Varicella Immunity Wanes with Time Since Vaccination

Second dose may improve immunity

WEDNESDAY, March 14 (HealthDay News) -- The risk of breakthrough varicella increases significantly with increased time since vaccination against the virus, and a second dose may improve immunity, according to a report in the March 15 issue of the New England Journal of Medicine.

Sandra S. Chaves, M.D., from the U.S. Centers for Disease Control and Prevention in Atlanta, and colleagues examined the incidence and severity of breakthrough varicella (onset of rash more than 42 days after vaccination) in 350,000 subjects vaccinated with Varivax (a live attenuated varicella zoster vaccine made by Merck) from 1995 to 2004.

The researchers found that 11,356 subjects developed varicella, of whom 9.5 percent had breakthrough disease. Children aged 8 to 12 years who were vaccinated five years earlier or more had a significantly higher risk of moderate or severe disease (risk ratio 2.6). The annual rate of breakthrough varicella increased with time since vaccination, from 1.6 per 1,000 person-years at one year after vaccination to 58.2 per 1,000 person-years at nine years after vaccination.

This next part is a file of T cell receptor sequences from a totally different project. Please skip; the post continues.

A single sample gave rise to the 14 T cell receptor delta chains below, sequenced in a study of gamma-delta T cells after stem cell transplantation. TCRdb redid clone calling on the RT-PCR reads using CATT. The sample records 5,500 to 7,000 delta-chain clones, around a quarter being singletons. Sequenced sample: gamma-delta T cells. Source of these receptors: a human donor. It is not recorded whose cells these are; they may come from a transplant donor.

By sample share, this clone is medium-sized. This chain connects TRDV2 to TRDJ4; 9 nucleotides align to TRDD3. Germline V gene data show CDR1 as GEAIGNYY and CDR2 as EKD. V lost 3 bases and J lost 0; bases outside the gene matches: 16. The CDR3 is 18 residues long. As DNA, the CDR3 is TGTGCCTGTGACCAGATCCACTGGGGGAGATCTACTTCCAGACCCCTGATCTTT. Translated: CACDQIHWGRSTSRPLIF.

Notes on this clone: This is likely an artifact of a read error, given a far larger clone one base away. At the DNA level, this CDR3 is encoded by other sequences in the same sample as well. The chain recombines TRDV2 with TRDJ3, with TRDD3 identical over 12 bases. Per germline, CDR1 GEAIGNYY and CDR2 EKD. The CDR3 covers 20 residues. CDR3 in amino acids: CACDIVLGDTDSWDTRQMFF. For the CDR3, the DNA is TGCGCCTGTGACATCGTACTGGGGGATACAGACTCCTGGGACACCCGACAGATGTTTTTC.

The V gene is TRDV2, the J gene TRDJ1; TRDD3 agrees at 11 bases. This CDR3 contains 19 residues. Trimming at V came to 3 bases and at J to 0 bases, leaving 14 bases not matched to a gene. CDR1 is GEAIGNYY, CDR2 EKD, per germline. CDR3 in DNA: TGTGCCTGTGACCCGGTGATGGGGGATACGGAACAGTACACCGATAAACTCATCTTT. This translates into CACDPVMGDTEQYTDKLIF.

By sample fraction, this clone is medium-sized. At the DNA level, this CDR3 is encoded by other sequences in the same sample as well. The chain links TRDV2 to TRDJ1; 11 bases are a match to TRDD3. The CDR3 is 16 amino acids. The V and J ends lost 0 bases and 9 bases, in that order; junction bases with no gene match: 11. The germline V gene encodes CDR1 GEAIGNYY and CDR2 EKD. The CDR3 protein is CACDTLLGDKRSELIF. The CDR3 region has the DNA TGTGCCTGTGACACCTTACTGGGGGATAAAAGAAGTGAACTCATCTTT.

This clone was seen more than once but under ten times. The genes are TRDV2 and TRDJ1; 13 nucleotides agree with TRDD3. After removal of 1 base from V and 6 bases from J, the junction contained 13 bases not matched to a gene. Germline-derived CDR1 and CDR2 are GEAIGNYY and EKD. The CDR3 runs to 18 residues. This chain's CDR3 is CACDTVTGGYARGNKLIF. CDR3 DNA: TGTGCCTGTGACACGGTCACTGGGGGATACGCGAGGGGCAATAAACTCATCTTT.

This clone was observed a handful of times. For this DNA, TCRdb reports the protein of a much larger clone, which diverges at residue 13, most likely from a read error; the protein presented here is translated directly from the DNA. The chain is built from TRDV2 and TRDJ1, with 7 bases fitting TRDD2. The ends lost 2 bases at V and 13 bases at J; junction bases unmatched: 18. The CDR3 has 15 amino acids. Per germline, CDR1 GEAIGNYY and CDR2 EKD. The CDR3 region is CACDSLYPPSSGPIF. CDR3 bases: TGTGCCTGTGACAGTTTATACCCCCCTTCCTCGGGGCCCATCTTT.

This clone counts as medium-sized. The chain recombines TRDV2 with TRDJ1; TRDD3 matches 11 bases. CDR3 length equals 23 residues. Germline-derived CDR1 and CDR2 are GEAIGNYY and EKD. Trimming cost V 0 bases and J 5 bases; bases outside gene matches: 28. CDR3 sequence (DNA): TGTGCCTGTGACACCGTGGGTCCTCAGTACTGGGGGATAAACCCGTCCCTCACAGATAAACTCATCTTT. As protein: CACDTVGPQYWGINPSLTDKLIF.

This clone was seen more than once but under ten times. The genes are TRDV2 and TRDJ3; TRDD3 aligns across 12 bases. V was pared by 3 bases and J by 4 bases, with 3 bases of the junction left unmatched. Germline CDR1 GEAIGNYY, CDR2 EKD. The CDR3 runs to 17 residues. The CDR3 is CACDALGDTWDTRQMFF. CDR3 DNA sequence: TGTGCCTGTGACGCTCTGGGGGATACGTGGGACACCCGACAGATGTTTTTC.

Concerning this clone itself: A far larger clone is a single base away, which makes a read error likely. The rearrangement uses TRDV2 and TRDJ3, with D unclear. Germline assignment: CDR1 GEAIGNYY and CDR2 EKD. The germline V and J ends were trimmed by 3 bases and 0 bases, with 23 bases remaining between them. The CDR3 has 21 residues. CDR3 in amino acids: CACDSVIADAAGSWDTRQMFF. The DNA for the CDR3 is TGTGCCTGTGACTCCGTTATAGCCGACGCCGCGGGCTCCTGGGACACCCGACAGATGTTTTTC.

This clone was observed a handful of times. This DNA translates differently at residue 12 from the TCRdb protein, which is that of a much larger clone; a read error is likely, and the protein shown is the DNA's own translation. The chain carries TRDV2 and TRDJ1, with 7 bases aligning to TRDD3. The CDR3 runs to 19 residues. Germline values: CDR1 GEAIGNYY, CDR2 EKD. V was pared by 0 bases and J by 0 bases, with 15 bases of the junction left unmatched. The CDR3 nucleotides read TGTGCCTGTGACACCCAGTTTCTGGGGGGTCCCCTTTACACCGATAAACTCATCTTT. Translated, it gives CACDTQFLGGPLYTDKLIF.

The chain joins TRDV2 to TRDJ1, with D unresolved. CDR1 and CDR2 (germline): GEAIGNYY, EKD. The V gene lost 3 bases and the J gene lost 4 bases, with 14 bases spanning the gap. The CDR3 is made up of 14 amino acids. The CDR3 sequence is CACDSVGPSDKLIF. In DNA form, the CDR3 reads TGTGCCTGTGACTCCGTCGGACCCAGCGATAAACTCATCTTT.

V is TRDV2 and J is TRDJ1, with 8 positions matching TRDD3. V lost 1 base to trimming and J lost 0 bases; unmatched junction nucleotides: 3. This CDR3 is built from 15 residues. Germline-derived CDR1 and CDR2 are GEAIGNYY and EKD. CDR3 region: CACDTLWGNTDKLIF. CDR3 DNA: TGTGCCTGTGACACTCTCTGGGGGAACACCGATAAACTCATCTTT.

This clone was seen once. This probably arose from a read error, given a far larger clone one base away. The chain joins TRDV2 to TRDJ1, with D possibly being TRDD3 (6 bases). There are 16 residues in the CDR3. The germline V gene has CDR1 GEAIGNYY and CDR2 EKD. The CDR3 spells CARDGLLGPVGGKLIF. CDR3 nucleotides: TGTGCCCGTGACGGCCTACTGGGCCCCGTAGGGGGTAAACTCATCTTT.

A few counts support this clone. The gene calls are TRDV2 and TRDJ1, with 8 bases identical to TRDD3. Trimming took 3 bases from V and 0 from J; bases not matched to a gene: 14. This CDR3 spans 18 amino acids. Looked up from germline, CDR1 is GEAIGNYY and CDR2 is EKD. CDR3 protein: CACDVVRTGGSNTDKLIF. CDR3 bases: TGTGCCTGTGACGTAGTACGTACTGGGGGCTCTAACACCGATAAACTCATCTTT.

"A second dose of varicella vaccine, now recommended for all children, could improve protection from both primary vaccine failure and waning vaccine-induced immunity," Chaves and colleagues conclude.

After completion of this study, one author became an employee of Merck. Another author has also received compensation from Merck.

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